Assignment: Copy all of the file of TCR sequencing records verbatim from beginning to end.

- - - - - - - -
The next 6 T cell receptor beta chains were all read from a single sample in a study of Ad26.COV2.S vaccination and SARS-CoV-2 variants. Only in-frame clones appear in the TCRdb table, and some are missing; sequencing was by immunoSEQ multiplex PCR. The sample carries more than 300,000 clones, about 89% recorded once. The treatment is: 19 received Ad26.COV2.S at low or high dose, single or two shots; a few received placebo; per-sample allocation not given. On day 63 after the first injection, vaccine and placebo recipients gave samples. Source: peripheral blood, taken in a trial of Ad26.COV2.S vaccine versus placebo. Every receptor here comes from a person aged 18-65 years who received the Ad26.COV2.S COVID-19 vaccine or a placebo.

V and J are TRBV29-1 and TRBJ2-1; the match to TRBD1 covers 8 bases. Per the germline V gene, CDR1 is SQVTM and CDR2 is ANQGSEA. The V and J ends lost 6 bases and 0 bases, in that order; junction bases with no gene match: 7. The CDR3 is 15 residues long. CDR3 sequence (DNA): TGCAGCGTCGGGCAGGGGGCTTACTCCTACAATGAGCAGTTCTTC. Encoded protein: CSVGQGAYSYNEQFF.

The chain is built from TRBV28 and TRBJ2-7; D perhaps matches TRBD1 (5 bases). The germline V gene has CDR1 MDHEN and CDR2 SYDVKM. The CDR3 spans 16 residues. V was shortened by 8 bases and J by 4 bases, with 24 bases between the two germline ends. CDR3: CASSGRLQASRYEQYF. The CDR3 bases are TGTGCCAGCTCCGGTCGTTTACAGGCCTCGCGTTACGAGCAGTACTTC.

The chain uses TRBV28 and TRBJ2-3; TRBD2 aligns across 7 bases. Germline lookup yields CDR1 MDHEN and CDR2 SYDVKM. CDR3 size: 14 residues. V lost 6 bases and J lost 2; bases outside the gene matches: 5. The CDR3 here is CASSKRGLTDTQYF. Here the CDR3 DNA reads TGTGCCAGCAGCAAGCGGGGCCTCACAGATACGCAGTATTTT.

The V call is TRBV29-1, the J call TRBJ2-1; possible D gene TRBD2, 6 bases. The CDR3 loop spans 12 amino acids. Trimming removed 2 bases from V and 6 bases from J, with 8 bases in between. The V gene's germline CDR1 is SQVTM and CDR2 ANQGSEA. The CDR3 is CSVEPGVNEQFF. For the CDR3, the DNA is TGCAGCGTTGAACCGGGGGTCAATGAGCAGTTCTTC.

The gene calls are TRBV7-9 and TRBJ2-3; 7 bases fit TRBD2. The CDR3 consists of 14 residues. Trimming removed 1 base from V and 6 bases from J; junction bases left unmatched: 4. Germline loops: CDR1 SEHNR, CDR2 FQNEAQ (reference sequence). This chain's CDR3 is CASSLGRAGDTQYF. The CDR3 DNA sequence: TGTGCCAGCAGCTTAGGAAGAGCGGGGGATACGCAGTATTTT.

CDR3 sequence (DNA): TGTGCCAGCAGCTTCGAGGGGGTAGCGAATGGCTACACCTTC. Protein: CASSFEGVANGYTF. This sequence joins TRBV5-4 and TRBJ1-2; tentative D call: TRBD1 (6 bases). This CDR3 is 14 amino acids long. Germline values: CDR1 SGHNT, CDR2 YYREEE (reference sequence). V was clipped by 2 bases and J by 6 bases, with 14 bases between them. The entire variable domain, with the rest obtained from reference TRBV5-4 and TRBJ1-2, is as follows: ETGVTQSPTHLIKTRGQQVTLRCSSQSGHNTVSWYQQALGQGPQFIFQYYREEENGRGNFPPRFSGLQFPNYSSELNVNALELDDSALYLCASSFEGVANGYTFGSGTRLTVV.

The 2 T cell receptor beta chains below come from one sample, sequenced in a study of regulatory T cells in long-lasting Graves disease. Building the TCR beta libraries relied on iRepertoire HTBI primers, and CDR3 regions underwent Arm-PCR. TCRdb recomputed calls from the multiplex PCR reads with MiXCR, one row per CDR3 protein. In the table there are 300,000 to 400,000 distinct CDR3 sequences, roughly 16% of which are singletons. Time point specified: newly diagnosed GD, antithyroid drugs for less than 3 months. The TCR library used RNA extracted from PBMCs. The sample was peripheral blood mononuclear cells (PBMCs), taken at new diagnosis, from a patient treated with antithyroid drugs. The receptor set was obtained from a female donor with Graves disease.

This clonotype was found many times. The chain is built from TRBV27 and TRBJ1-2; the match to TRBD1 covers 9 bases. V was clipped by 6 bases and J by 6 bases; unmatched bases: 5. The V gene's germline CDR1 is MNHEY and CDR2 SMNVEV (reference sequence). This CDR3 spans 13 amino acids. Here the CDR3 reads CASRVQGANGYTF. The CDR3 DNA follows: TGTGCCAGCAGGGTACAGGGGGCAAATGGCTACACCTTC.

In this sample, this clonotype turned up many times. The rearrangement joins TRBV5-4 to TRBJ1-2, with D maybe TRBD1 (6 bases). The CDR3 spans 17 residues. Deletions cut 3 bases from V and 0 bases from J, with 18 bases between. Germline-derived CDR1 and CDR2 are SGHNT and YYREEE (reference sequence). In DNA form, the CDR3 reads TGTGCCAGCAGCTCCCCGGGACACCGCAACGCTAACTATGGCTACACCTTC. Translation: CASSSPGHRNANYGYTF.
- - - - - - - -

The next 6 T cell receptor beta chains were all read from a single sample in a study of Ad26.COV2.S vaccination and SARS-CoV-2 variants. Only in-frame clones appear in the TCRdb table, and some are missing; sequencing was by immunoSEQ multiplex PCR. The sample carries more than 300,000 clones, about 89% recorded once. The treatment is: 19 received Ad26.COV2.S at low or high dose, single or two shots; a few received placebo; per-sample allocation not given. On day 63 after the first injection, vaccine and placebo recipients gave samples. Source: peripheral blood, taken in a trial of Ad26.COV2.S vaccine versus placebo. Every receptor here comes from a person aged 18-65 years who received the Ad26.COV2.S COVID-19 vaccine or a placebo.

V and J are TRBV29-1 and TRBJ2-1; the match to TRBD1 covers 8 bases. Per the germline V gene, CDR1 is SQVTM and CDR2 is ANQGSEA. The V and J ends lost 6 bases and 0 bases, in that order; junction bases with no gene match: 7. The CDR3 is 15 residues long. CDR3 sequence (DNA): TGCAGCGTCGGGCAGGGGGCTTACTCCTACAATGAGCAGTTCTTC. Encoded protein: CSVGQGAYSYNEQFF.

The chain is built from TRBV28 and TRBJ2-7; D perhaps matches TRBD1 (5 bases). The germline V gene has CDR1 MDHEN and CDR2 SYDVKM. The CDR3 spans 16 residues. V was shortened by 8 bases and J by 4 bases, with 24 bases between the two germline ends. CDR3: CASSGRLQASRYEQYF. The CDR3 bases are TGTGCCAGCTCCGGTCGTTTACAGGCCTCGCGTTACGAGCAGTACTTC.

The chain uses TRBV28 and TRBJ2-3; TRBD2 aligns across 7 bases. Germline lookup yields CDR1 MDHEN and CDR2 SYDVKM. CDR3 size: 14 residues. V lost 6 bases and J lost 2; bases outside the gene matches: 5. The CDR3 here is CASSKRGLTDTQYF. Here the CDR3 DNA reads TGTGCCAGCAGCAAGCGGGGCCTCACAGATACGCAGTATTTT.

The V call is TRBV29-1, the J call TRBJ2-1; possible D gene TRBD2, 6 bases. The CDR3 loop spans 12 amino acids. Trimming removed 2 bases from V and 6 bases from J, with 8 bases in between. The V gene's germline CDR1 is SQVTM and CDR2 ANQGSEA. The CDR3 is CSVEPGVNEQFF. For the CDR3, the DNA is TGCAGCGTTGAACCGGGGGTCAATGAGCAGTTCTTC.

The gene calls are TRBV7-9 and TRBJ2-3; 7 bases fit TRBD2. The CDR3 consists of 14 residues. Trimming removed 1 base from V and 6 bases from J; junction bases left unmatched: 4. Germline loops: CDR1 SEHNR, CDR2 FQNEAQ (reference sequence). This chain's CDR3 is CASSLGRAGDTQYF. The CDR3 DNA sequence: TGTGCCAGCAGCTTAGGAAGAGCGGGGGATACGCAGTATTTT.

CDR3 sequence (DNA): TGTGCCAGCAGCTTCGAGGGGGTAGCGAATGGCTACACCTTC. Protein: CASSFEGVANGYTF. This sequence joins TRBV5-4 and TRBJ1-2; tentative D call: TRBD1 (6 bases). This CDR3 is 14 amino acids long. Germline values: CDR1 SGHNT, CDR2 YYREEE (reference sequence). V was clipped by 2 bases and J by 6 bases, with 14 bases between them. The entire variable domain, with the rest obtained from reference TRBV5-4 and TRBJ1-2, is as follows: ETGVTQSPTHLIKTRGQQVTLRCSSQSGHNTVSWYQQALGQGPQFIFQYYREEENGRGNFPPRFSGLQFPNYSSELNVNALELDDSALYLCASSFEGVANGYTFGSGTRLTVV.

The 2 T cell receptor beta chains below come from one sample, sequenced in a study of regulatory T cells in long-lasting Graves disease. Building the TCR beta libraries relied on iRepertoire HTBI primers, and CDR3 regions underwent Arm-PCR. TCRdb recomputed calls from the multiplex PCR reads with MiXCR, one row per CDR3 protein. In the table there are 300,000 to 400,000 distinct CDR3 sequences, roughly 16% of which are singletons. Time point specified: newly diagnosed GD, antithyroid drugs for less than 3 months. The TCR library used RNA extracted from PBMCs. The sample was peripheral blood mononuclear cells (PBMCs), taken at new diagnosis, from a patient treated with antithyroid drugs. The receptor set was obtained from a female donor with Graves disease.

This clonotype was found many times. The chain is built from TRBV27 and TRBJ1-2; the match to TRBD1 covers 9 bases. V was clipped by 6 bases and J by 6 bases; unmatched bases: 5. The V gene's germline CDR1 is MNHEY and CDR2 SMNVEV (reference sequence). This CDR3 spans 13 amino acids. Here the CDR3 reads CASRVQGANGYTF. The CDR3 DNA follows: TGTGCCAGCAGGGTACAGGGGGCAAATGGCTACACCTTC.

In this sample, this clonotype turned up many times. The rearrangement joins TRBV5-4 to TRBJ1-2, with D maybe TRBD1 (6 bases). The CDR3 spans 17 residues. Deletions cut 3 bases from V and 0 bases from J, with 18 bases between. Germline-derived CDR1 and CDR2 are SGHNT and YYREEE (reference sequence). In DNA form, the CDR3 reads TGTGCCAGCAGCTCCCCGGGACACCGCAACGCTAACTATGGCTACACCTTC. Translation: CASSSPGHRNANYGYTF.